Weakness with a Twist: A blog about internal martial arts, theatricality and Daoist ritual emptiness
Watch the Video: A Cultural History of Tai Chi
Buy the Book: Possible Origins, A Cultural History of Chinese Martial Arts, Theater and Religion, By Scott Park Phillips. Amazon Kindle ($9.99), Paperback ($18.95)
Workshop Travel Schedule
Book Review: Theater of the Dead: A Social Turn in Chinese Funerary Art, 1000-1400, by Hong Jeehee. (2016, University of Hawaii Press).
This new book by Hong Jeehee is about the aesthetics of 1000 year old tombs in China. I picked it up because I thought it might tell me something new about the ritual elements of theater. Hong starts out with this question: Why were they putting theater stages, images and statues of actors, and theatrical reliefs in tombs over several hundred years in China?
To be completely honest, I thought I would just scan this book for juicy bits, but I ended up reading it cover to cover. It is fascinating and weird. As it turns outRead More
1. They found the tomb of playwright Tang Xianzu (1550-1616). I wonder if they buried him with a stage and statues of actors (that is a teaser for my next post on Theater of the Dead!).
2. We are studying these strongwoman tricks because many of them work in similar ways to Chinese internal martial arts. There is a PDF link in about the 11th paragraph that is well worth reading!
6. When you are in LA check this place out. A unique sort of depth at the Dharma Health Institute.
7. If you are in Colorado you have a chance to check out He Jinbao.
8. If you've ever wanted to visit China, Livia Kohn would be an awesome guide.
9. My Father just wrote a book called The Most Important Book in Human History! Check out this great review. You'll want to grab a copy while they're hot.
The definition of strength has changed dramatically in the last 10 years! It has expanded! The way we used to use the word strength today would not have been recognizable 15 years ago. It is a true paradigm shift. The old meaning has largely disappeared, while simultaneously, people use the word strength in more and more creative ways.
What is the old definition of strength?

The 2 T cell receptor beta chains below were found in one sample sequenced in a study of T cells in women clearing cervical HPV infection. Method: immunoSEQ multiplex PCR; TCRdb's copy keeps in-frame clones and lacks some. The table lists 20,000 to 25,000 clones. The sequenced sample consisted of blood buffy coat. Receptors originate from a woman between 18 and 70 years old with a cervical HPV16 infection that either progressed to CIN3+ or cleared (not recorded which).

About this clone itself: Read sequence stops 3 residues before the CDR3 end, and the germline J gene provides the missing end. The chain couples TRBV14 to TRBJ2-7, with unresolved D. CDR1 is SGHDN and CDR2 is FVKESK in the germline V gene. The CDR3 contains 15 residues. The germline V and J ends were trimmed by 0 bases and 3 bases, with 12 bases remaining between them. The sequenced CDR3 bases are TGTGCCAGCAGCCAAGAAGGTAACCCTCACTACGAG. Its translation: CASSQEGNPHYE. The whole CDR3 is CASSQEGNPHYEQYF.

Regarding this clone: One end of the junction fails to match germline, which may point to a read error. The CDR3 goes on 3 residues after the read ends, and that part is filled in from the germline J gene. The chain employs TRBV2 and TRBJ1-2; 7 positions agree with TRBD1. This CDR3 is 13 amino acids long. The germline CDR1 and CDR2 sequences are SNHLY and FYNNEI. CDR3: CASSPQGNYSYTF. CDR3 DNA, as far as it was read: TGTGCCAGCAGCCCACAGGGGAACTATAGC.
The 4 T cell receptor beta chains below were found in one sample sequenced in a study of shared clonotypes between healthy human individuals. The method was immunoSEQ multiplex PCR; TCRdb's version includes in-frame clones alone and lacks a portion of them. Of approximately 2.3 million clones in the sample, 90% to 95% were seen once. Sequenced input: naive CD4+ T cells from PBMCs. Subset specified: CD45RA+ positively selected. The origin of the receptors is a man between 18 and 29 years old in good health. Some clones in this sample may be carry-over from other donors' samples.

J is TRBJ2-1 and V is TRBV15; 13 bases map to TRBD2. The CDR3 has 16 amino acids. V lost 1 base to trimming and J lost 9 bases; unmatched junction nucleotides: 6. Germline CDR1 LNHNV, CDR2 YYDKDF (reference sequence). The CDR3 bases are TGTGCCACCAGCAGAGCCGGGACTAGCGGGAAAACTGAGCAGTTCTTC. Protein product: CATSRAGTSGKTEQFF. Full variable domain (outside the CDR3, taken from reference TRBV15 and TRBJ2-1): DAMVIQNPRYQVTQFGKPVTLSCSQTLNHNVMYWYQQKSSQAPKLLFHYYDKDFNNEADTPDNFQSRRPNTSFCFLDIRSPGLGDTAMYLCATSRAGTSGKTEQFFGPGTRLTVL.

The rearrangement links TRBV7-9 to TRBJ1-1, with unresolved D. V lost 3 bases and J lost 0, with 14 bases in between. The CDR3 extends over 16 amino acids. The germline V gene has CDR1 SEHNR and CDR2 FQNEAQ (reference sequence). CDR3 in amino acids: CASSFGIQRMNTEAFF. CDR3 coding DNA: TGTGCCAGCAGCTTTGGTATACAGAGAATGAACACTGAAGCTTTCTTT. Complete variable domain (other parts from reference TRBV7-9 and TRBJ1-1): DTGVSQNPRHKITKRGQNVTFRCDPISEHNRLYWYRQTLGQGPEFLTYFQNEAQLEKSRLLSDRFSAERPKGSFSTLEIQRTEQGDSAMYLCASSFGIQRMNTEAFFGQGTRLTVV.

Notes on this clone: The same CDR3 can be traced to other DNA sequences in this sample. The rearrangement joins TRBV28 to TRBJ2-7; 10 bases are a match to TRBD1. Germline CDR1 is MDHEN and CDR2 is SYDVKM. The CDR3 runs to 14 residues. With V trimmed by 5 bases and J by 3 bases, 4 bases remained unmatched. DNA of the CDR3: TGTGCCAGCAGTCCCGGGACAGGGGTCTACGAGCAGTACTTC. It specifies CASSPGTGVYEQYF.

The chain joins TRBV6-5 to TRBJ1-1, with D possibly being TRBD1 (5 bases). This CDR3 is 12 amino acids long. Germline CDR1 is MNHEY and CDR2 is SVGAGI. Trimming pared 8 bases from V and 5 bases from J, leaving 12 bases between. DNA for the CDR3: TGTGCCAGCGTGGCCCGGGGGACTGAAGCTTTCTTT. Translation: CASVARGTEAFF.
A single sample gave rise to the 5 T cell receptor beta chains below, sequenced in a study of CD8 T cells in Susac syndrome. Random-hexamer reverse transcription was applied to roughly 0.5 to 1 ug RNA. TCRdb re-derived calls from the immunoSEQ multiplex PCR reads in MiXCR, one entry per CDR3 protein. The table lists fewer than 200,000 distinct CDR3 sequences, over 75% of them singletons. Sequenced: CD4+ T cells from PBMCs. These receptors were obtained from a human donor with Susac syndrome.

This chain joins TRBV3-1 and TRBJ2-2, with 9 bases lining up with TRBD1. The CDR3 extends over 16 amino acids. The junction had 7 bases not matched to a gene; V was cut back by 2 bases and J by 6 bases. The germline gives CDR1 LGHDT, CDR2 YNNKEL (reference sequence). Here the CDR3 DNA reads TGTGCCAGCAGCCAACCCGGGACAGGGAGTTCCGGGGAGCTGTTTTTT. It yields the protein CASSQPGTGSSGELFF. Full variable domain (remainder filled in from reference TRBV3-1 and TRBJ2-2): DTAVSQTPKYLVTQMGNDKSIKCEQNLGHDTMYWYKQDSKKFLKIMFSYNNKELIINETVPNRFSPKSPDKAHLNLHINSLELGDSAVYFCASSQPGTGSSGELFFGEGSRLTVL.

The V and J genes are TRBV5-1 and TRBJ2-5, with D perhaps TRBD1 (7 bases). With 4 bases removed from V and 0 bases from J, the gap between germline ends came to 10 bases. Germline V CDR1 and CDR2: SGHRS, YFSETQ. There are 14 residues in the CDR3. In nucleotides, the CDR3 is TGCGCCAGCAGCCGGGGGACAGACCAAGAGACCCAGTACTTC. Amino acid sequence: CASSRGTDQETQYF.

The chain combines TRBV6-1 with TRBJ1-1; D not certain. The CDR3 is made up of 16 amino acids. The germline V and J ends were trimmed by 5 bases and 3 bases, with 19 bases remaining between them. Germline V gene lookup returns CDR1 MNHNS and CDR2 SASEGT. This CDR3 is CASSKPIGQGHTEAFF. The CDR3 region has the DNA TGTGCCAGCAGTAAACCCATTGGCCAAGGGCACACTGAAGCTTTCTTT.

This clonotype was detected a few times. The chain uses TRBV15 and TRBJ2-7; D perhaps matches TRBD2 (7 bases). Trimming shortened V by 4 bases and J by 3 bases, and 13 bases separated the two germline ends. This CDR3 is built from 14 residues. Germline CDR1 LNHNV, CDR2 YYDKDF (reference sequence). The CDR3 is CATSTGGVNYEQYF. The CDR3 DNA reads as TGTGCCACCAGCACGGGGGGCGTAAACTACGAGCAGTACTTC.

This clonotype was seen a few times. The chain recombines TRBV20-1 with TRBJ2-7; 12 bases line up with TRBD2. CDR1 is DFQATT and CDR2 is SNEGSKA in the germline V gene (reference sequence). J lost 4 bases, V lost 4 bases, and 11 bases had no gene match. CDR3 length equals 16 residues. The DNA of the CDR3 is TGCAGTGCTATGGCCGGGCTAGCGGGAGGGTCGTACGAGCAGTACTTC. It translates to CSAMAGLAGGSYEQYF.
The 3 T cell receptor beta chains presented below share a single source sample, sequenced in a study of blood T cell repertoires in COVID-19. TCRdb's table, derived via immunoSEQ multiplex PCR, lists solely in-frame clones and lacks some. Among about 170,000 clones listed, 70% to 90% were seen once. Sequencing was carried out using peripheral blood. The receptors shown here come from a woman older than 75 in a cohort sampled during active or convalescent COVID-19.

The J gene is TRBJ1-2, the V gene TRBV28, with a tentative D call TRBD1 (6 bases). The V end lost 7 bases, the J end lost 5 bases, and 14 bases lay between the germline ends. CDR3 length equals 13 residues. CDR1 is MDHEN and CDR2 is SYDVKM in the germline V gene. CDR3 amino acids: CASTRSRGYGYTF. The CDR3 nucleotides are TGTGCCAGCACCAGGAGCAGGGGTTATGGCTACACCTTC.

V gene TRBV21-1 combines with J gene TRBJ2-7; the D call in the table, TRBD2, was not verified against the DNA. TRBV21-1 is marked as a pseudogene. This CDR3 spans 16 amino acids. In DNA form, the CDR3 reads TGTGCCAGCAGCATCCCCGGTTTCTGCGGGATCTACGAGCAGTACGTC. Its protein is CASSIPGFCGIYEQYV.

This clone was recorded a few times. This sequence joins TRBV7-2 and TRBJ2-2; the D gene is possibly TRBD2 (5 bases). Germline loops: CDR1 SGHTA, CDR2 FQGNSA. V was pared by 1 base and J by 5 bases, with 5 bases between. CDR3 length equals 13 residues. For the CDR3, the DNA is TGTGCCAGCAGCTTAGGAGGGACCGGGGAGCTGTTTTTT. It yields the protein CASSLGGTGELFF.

The yin side of the body is the shadow side if you are on all fours. The yin side of the body developed early in our evolution as "radial" creatures. A starfish attaches to a rock using only it’s yin side, its yin side is also for eating, its yang side is crusty and colorful for defense. This kinesthetic sensation is a very powerful whole-body organizing tool.Read More
Ben Judkins has a great write up on the context of this film! Many of us have seen the last few minutes of it completely out of context (starting at 11:43). The whole thing is fascinating. If I was teaching a class about my book Possible Origins, this would be a great film to show and discuss.
Do read Judkins' commentary, I just have a few things to add.
Gamble worked for the YMCA in the 1930s, long after the values of the YMCA had become Chinese state institutions. He is curious about Chinese religion and theatricality in a way the foreshadows Taiwan's role in preserving DaoistRead More
Rooting in the martial arts is roughly defined as transmitting force from outside the body to the ground. Paired with drop steps, these two methods are the most common ways of generating power in a punch or a strike. Drop steps are timed with the moment of impact to increase the amount of mass being transmitted into the opponent. Rooting allows one to push the opponent. That rooted push can either move them backwards, or if they collapse their structure, penetrate into their body.Read More
I recently had a breakthrough in teaching. I started thinking in terms of thresholds. I'll get back to that, but first let me remind readers that I'm teaching in Portland this weekend!
I'm also doing a little book signing at Portland Shaolin Friday evening, where I am planning to spill some of the hot stuff from my next book which is all about Tai Chi. I discovered a play that features Zhang Sanfeng fighting 24 palace guards, and it dates to the Sixteenth Century, it is the oldest reference to Tai Chi ever discovered other than General Qi Jiguang. And I also dive into Qi Jiguang's participation in a Zhang Sanfeng cult. Yes, I'm doing this! Will you be there?Read More
We have tested the idea that what a patient believes is the cause of placebo, and belief isn't the cause. Placebo's work on small children and animals, do they really think they are convincing animals to "believe?" But people who are embedded in Protestant Scientistic culture just can't hear that. It is a good example of cognitive dissonance.